Brigitte Foster-Hylton of Jamaica reacts after competing in the Women's 100m Hurdles heat on Day 10 of the London 2012 Olympic Games at the Olympic Stadium on August 6, 2012 (Getty Images) © Copyright
But nothing can be taken for granted in any hurdle race and as it turned out all the candidates for the title ran to the line to automatic qualify, with the sole exception of 2009 World champion and the second fastest performer in the world this year Brigitte Foster-Hylton whose mistake when clipping hurdle number five left her unable to sustain her rhythm. She finished a dramatic seventh in the sixth and final heat; her fourth Olympic Games coming to a premature end.
The heat win went to the US Olympic Trials third placer Lolo Jones who clocked a season’s best 12.68 ahead of Phylicia George of Canada and Italy’s Marzia Caravelli, the other two qualifiers from that race.
Jones, who turned 30 years of age yesterday, knows all too well what it feels to have one’s Olympic dreams crashed as she too experienced drama in the Beijing Olympic final four years ago.
Jones said: "I’m heartbroken for Brigitte. I’m devastated for her. Honestly the emotions were out for her. If she had punched me I would have understood."
Jones’ was the second fastest heat winner this morning but the American confided: "I’m going to do my best and fight for gold but I don’t ever bet on the hurdles."
The fastest hurdler this morning was, as expected one is tempted to say, World champion and world leader Sally Pearson who stole the limelight in heat five as she sped to the finish line in 12.57 almost half a second ahead of runner up Reina-Flor Okori of France (13.01) and Carolin Nytra of Germany (13.30).
Pearson, the Commonwealth, World Indoor and outdoor champion, looked impressive this morning and recovered that little bit of extra confidence she may have lost when beaten by Kellie Wells at the London Diamond League meeting, her last race before the Olympics.
"I was nervous about this race," she confided. "There’s no more work to do, this is it. I’m through to the semi-final, I want to get it done and dusted."
US Trials runner-up Wells was also an impressive heat winner her 12.69 the third fastest of the day. The Florida-based 30-year-old who failed to cross the finish line at the Daegu World Championships last year was challenged by Russia’s Tatyana Dektyareva and Lucie Skrobakova, the Czech record holder out-dipping the fast finishing pair of Cindy Roleder and Shermaine Williams who would both also advance by time.
Defending Olympic champion Dawn Harper may not have taken her heat win this morning but her aggressive first half of the race suggested there is more to come from the athlete coached by Bobby Kersee.
"I reacted really good but then I eased up a little too much," confirmed Harper. "It means the world to me to come back four years later."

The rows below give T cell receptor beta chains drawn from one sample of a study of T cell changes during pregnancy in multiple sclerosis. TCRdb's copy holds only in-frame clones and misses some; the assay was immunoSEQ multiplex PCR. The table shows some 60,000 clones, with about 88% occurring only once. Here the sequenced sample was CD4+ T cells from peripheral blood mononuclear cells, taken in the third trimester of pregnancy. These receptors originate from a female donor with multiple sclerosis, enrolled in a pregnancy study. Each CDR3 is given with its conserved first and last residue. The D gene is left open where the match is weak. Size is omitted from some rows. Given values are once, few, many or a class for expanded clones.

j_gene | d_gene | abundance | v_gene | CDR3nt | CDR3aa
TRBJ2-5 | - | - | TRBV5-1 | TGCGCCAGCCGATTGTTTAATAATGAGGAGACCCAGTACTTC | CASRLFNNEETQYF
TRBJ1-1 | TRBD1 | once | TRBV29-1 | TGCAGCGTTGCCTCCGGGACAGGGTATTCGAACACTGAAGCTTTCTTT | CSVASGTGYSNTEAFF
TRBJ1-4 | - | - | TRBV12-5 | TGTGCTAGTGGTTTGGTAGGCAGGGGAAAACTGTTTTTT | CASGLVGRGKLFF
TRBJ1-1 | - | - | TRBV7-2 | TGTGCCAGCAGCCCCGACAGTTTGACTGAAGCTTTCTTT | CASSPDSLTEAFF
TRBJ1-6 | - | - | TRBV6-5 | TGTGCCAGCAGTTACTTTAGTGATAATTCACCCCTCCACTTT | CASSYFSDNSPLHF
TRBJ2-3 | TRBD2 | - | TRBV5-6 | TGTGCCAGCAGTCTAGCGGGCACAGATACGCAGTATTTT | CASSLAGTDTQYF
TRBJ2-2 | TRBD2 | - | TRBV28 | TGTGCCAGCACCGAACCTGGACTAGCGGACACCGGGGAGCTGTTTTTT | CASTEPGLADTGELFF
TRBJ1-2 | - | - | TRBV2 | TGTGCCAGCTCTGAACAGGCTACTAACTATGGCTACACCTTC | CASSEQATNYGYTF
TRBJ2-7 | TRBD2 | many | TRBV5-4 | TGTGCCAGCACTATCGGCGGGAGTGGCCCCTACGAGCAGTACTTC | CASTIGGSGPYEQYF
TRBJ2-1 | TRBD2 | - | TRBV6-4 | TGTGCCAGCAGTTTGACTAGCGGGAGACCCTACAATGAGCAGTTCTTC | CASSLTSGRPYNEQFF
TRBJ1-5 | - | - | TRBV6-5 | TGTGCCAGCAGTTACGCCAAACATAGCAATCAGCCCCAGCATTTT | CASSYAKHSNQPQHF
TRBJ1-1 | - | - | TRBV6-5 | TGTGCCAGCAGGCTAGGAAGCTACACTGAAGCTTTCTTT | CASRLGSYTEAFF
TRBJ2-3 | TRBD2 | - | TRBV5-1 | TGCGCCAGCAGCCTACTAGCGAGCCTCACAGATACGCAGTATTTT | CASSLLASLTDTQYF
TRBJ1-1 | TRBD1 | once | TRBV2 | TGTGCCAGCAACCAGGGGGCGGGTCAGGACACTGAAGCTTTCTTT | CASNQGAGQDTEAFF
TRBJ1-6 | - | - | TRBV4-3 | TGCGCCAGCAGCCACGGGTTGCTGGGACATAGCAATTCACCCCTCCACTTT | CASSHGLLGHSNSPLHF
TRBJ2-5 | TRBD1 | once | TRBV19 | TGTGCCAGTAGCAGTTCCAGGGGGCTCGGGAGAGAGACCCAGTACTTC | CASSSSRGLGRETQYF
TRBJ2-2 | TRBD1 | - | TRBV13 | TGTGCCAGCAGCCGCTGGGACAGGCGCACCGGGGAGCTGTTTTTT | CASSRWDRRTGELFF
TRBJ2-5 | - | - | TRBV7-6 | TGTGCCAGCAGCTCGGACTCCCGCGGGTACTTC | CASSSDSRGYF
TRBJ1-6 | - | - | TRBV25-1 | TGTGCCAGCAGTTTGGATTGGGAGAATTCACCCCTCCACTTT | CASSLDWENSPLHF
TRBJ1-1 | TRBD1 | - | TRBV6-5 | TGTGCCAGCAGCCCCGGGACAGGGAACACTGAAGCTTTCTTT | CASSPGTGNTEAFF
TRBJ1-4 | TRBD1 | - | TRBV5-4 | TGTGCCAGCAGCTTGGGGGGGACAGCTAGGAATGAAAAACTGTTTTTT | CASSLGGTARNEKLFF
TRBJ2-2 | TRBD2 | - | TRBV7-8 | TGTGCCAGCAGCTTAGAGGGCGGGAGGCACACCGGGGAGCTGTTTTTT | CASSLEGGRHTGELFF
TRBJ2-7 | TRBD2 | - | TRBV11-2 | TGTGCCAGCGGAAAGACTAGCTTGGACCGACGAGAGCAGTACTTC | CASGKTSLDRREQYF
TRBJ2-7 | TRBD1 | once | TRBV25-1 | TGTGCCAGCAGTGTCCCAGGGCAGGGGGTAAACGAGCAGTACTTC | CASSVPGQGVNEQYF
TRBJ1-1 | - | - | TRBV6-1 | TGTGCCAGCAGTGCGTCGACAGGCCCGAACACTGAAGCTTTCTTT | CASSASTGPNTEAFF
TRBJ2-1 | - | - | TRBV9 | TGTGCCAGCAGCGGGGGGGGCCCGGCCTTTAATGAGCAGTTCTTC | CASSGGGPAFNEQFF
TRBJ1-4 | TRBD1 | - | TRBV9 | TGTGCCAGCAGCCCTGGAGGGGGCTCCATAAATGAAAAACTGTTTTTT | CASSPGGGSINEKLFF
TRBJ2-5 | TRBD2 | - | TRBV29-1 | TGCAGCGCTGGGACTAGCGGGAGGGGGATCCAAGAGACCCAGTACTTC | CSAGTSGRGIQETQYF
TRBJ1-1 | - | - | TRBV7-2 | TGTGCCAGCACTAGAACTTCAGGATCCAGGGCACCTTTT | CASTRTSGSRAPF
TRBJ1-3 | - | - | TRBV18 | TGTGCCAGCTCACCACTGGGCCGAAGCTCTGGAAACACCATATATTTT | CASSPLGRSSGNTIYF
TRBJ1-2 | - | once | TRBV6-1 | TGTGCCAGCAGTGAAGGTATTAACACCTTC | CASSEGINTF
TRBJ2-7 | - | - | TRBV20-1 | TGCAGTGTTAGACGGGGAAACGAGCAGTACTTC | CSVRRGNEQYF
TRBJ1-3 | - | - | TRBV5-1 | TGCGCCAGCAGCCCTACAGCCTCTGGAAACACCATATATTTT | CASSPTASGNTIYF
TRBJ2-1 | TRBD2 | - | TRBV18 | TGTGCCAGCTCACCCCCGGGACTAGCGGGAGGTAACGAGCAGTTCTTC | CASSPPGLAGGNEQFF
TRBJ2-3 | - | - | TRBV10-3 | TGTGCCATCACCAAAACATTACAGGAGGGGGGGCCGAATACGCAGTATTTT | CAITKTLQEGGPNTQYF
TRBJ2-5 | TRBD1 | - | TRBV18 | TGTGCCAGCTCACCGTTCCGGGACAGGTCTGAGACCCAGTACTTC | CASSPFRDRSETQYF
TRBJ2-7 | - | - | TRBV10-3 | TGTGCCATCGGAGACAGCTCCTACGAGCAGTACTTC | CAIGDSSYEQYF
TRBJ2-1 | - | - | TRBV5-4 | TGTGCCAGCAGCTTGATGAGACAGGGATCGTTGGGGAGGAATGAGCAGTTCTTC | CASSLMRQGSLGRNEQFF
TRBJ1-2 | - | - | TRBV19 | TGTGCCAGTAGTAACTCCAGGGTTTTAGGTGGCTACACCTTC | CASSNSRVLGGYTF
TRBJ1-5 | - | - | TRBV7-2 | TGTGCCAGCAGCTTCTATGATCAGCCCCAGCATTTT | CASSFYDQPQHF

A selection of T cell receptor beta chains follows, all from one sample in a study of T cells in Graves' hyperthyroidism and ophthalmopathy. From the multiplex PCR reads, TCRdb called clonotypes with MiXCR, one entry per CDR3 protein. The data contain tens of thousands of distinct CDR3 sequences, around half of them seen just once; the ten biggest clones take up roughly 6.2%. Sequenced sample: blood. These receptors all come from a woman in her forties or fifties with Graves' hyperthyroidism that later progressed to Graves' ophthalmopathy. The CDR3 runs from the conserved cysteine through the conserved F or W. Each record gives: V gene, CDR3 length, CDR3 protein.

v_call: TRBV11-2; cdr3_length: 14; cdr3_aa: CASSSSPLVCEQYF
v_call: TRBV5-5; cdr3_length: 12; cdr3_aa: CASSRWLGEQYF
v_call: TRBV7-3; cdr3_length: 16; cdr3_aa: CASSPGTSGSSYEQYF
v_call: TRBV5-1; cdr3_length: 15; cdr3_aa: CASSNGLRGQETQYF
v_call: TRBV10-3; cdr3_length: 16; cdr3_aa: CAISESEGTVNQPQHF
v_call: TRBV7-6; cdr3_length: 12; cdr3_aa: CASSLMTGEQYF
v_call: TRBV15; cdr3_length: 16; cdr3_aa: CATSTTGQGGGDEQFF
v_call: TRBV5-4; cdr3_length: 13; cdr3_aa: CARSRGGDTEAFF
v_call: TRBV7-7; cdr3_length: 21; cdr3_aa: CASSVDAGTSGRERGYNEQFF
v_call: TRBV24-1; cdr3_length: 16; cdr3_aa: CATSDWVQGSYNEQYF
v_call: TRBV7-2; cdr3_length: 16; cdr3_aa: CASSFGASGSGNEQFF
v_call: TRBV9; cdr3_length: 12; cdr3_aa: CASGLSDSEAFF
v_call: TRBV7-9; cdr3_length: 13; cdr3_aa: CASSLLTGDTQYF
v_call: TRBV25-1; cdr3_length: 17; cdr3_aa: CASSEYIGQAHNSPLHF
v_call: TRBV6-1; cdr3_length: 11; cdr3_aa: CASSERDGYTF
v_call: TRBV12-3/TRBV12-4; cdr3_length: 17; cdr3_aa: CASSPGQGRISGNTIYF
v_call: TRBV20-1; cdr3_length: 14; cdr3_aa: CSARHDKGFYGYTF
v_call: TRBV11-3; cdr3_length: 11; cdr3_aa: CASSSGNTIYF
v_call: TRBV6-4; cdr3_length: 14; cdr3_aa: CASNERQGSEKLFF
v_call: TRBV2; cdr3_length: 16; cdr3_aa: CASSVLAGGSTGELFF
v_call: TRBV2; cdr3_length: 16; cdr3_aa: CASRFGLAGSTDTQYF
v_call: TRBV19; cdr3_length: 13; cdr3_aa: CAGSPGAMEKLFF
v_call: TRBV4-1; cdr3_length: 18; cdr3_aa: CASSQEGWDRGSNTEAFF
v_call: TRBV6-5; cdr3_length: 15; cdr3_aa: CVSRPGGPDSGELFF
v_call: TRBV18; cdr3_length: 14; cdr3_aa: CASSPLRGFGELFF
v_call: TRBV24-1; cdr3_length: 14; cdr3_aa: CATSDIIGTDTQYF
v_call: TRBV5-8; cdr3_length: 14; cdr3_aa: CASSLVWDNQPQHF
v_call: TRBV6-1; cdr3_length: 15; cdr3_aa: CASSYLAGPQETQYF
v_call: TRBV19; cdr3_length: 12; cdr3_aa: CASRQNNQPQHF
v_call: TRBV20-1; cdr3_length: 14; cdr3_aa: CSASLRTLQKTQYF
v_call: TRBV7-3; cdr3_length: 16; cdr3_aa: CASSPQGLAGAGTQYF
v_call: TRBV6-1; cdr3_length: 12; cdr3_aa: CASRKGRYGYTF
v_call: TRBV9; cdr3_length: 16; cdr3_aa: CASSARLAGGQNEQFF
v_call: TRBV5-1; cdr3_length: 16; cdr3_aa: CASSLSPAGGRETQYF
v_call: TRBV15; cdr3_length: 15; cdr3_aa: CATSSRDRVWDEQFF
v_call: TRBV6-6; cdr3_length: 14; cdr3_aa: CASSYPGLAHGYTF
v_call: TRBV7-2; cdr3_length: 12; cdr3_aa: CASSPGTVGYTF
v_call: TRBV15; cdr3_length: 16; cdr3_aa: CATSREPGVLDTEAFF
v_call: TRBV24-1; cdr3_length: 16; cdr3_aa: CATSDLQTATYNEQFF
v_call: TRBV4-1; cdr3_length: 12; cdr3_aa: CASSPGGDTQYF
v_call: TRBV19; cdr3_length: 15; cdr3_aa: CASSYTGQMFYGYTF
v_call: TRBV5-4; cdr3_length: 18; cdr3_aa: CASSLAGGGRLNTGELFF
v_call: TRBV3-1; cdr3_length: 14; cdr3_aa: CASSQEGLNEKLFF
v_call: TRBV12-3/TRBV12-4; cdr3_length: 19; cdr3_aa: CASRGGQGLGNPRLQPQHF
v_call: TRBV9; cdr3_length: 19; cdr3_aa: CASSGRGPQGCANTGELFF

It was two-time European champion Nevin Yanit who closed well to secure first place in 12.70 ahead of Harper (12.75) and Ekaterina Galitskaya in 12.89. In fourth former World Indoor champion Derval O’Rourke was the best of the rest her 12.91 the fastest non automatic qualifier. Nikkita Holder in fifth also advanced with 12.93.
"I am very happy because everything was good," said Yanit. "I had a good sprint at the end of the race. Now I want to win a medal: gold, silver, bronze – any medal."
Daegu finalist and local favourite Tiffany Porter had to work a little harder as she only finished third in her heat (12.79) after leading for most of the race. Fast finishing Alina Talay of Belarus, the World Indoor bronze medallist in Istanbul was the first across the line in a PB 12.71 ahead of Jessica Zelinska (12.75) who ensured there would be three Canadians in tomorrow’s semi-finals.
Competing earlier in the London Games, Zelinska finished seventh in the Heptathlon in which she had opened with a 12.65 100m Hurdles personal best.
The winner of the women’s Heptathlon, London 2012 "Poster girl" Jessica Ennis who had clocked a superb 12.54 British record on Friday was scheduled to compete in heat two this morning but as she had previously announced she did not compete in the individual event, where she would have been a favourite too!
With Jamaica’s Latoya Greaves also not starting, the second heat proved to be extremely weak and left Beate Schrott with an easy win at 13.09. In second and third Eline Berings and Ivanique Kemp also took advantage as they advanced with low key 13.46 and 13.51 respectively.
The last qualifying spot was awarded to the third Russian Yuliya Kondakova whose 13.10 for fourth in heat six was matched by Marina Tomic in heat one but the Slovenian did not make the cut as she finished fifth in her race.
Laura Arcoleo for the IAAF